When taken daily by the HIV negative population Truvada (shown above) has proven to be highly effective in preventing the transmission of HIV.

“How many of you think you will be breaking down the doors?” Oliver Bacon asked the crowd at a San Francisco AIDS Foundation meeting at the Department of Public Health one recent evening. He was asking about their interest in a new AIDS prevention pill — the first to block HIV before it strikes. “Raise your hands.”

About half of the mostly male audience raised hands.

Bacon, who serves as the medical director of the PreP study at San Francisco City Clinic, was seeking volunteers for the first demonstration trial of Truvada, the prevention pill by Gilead Sciences of Foster City. Last Friday doctors opened enrollment to 300 volunteers for the study, which will examine how the drug will be received by the community that is high-risk but so far uninfected.

Among the volunteers recruiters are seeking are men who have sex with men (MSM), and transgender females. The participants will receive 48 weeks of the drug for free, in exchange for regular monitoring of their social habits and tests to assess the pill’s effectiveness in preventing transmission of the virus.

The stakes couldn’t be higher. Every year 400 San Franciscans are infected with HIV, the virus that causes AIDS. That’s down from 500 a year in 2008, according to the San Francisco AIDS Foundation.

The Castro and Mission districts, the Tenderloin and the Western Addition have the highest numbers of people living with HIV/AIDS in San Francisco. Nationwide, 50,000 people become infected every year.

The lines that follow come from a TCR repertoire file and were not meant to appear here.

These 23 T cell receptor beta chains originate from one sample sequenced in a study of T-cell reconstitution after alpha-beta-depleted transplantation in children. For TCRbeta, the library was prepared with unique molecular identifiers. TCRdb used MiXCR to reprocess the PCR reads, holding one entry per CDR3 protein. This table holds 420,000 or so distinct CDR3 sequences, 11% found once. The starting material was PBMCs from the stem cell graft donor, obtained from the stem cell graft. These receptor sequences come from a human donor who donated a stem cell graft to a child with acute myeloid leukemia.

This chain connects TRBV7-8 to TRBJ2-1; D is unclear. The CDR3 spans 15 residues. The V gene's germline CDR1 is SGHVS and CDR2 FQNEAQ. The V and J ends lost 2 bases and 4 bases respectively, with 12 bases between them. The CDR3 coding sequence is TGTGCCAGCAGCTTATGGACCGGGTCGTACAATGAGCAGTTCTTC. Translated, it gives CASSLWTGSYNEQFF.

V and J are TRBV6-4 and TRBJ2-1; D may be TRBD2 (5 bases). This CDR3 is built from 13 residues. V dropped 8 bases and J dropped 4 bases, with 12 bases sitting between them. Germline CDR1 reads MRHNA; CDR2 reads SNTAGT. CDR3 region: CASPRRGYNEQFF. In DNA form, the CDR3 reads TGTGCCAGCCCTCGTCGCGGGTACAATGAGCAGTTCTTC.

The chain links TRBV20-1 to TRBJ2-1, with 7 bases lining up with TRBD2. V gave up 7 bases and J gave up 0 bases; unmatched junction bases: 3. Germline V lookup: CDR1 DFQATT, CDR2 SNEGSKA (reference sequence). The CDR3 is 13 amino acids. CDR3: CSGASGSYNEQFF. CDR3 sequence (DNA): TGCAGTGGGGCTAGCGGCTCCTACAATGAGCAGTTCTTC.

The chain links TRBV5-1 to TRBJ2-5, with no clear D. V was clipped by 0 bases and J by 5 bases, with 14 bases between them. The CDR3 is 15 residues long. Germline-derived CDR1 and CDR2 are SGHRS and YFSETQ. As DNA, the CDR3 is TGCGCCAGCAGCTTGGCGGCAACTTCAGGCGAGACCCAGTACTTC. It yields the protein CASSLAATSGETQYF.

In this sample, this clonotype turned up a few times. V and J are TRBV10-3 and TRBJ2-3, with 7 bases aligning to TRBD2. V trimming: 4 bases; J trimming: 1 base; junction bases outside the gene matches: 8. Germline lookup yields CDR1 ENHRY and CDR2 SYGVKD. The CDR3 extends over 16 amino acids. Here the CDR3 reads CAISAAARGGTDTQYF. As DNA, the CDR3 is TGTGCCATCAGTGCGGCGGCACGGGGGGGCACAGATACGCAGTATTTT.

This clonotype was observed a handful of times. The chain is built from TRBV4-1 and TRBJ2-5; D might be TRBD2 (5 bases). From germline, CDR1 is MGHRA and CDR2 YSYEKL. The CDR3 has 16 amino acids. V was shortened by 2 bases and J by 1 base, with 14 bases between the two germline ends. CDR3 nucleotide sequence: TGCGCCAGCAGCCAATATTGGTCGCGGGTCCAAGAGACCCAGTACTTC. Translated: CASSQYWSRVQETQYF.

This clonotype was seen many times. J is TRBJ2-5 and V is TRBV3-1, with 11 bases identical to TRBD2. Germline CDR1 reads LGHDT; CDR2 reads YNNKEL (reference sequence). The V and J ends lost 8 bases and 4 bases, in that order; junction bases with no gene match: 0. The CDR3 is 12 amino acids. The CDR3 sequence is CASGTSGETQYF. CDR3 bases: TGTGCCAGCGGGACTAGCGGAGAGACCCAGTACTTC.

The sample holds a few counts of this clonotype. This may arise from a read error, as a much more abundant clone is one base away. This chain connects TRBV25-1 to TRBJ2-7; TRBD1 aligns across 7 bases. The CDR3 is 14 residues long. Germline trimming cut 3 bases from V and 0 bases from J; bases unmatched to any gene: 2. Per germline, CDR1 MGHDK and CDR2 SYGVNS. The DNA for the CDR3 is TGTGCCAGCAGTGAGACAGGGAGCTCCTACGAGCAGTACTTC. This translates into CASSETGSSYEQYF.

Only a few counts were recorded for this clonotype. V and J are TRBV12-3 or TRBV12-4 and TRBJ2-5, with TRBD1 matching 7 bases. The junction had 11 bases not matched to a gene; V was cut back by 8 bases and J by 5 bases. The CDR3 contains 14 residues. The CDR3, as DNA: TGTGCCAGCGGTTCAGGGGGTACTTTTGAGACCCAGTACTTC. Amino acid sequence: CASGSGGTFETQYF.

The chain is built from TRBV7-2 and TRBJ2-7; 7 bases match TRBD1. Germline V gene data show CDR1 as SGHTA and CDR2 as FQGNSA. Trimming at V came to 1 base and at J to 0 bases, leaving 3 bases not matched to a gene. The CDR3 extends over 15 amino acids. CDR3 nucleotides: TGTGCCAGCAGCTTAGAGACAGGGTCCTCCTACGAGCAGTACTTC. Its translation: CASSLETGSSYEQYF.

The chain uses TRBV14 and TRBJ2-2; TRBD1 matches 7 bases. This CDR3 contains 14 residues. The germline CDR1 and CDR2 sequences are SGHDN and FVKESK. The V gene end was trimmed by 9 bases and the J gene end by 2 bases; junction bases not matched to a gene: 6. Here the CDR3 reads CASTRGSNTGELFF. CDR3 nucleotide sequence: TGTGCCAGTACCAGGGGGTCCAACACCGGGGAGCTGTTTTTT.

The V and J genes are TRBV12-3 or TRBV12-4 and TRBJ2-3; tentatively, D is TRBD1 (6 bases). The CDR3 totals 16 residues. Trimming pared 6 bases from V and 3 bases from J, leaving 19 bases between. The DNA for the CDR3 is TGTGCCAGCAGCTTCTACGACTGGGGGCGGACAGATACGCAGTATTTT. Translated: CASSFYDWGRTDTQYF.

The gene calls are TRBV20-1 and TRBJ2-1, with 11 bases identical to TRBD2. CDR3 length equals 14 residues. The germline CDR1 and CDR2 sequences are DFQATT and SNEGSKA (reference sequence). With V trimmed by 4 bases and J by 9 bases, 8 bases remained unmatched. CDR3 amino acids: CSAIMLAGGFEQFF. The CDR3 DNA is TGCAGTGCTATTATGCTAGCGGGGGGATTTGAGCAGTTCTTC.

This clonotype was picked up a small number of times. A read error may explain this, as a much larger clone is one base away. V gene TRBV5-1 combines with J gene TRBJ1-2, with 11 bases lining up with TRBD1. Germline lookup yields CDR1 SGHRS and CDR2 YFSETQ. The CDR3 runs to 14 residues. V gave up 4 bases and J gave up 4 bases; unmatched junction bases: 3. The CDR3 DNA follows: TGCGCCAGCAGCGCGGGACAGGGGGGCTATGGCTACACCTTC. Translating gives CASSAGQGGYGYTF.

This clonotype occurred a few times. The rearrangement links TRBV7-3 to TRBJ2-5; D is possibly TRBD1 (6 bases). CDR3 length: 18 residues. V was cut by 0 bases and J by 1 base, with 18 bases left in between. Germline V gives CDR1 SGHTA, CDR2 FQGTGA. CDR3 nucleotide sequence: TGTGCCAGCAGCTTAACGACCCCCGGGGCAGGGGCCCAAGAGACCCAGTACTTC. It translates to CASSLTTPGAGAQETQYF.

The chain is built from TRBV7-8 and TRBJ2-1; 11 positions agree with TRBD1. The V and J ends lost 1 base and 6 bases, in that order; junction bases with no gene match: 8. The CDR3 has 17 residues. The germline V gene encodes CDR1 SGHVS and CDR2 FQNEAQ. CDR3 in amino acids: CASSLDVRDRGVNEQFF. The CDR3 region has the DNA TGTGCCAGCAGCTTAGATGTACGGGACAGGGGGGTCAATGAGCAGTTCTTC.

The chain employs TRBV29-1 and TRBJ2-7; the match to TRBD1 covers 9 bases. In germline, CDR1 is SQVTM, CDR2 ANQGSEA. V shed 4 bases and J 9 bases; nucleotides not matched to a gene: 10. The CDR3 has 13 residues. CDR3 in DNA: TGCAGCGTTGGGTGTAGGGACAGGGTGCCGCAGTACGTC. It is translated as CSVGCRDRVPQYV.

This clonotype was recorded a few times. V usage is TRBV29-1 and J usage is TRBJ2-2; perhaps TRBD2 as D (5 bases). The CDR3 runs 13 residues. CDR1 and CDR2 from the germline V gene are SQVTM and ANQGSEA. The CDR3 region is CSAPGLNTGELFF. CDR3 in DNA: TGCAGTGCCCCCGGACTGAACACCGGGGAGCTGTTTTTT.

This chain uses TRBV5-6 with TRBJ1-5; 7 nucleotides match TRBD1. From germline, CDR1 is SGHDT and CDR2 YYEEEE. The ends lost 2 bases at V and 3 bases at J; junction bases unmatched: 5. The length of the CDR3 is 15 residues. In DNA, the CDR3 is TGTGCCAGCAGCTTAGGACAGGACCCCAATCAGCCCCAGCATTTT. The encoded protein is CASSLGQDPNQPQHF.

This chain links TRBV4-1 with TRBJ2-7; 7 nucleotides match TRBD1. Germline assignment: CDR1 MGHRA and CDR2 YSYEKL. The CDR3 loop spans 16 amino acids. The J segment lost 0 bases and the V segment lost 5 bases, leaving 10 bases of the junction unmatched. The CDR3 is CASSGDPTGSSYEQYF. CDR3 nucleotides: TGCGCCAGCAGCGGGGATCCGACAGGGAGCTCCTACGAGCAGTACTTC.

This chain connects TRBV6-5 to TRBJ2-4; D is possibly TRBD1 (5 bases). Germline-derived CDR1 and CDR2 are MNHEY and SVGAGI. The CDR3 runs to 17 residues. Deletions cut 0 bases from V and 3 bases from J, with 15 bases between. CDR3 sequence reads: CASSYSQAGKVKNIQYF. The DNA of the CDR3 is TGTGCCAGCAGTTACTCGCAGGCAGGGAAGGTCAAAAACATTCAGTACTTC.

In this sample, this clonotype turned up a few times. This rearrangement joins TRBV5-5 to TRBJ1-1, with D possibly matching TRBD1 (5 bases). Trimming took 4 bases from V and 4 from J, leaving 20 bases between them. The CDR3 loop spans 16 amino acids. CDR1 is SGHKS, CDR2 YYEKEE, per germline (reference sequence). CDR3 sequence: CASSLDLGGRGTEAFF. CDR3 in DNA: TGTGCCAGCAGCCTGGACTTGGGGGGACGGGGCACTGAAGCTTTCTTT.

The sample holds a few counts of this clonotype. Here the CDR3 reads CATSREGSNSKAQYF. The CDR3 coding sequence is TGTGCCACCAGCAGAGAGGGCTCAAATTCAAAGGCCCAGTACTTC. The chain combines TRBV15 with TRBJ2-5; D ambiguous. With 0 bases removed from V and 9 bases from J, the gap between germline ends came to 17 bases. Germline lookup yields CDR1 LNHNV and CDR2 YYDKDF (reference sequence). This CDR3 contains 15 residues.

Traditional barriers to HIV/AIDS — safer sex, condom use and monogamy with a partner who is known to be uninfected — have slowed but not stopped the pandemic’s spread. Globally, about 34 million people live with HIV/AIDS, according to the United Nations.

No longer considered an automatic death sentence as it was when it broke out in 1981, HIV/AIDS has become a manageable disease. But it still requires daily treatment with expensive drugs. A daily Truvada pill can cost $14,000 a year.

“We expect that we will reach our target enrollment of 300 in SF, but we don’t know how many people will have to offer it to get there,” said Stephanie Cohen, medical director of the San Francisco City Clinic, a medical facility at Seventh and Harrison streets that sees 70 patients a day.

Despite the lure of free medicine, attracting volunteers may be tough for several reasons. Mistrust of the medical profession is one hurdle; another, Cohen said, is concern over potential side effects from the drug, which include impaired kidney function.

“Do people want to take PrEP [pre-exposure prophylaxis], and why or why not? That is the key question to our study,” she said. (Pre-exposure prophylaxis is the term used for taking a daily pill to reduce the risk of HIV infection.) Cohen is the co-principal investigator of the demonstration trial in San Francisco.

In 2004, Gilead began marketing Truvada as an antiviral treatment to help suppress the virus in people already infected with HIV. In July of this year, the U.S. Food and Drug Administration extended the drug’s approved uses to include not just treatment but prevention after studies showed a daily pill was also effective as a prophylactic.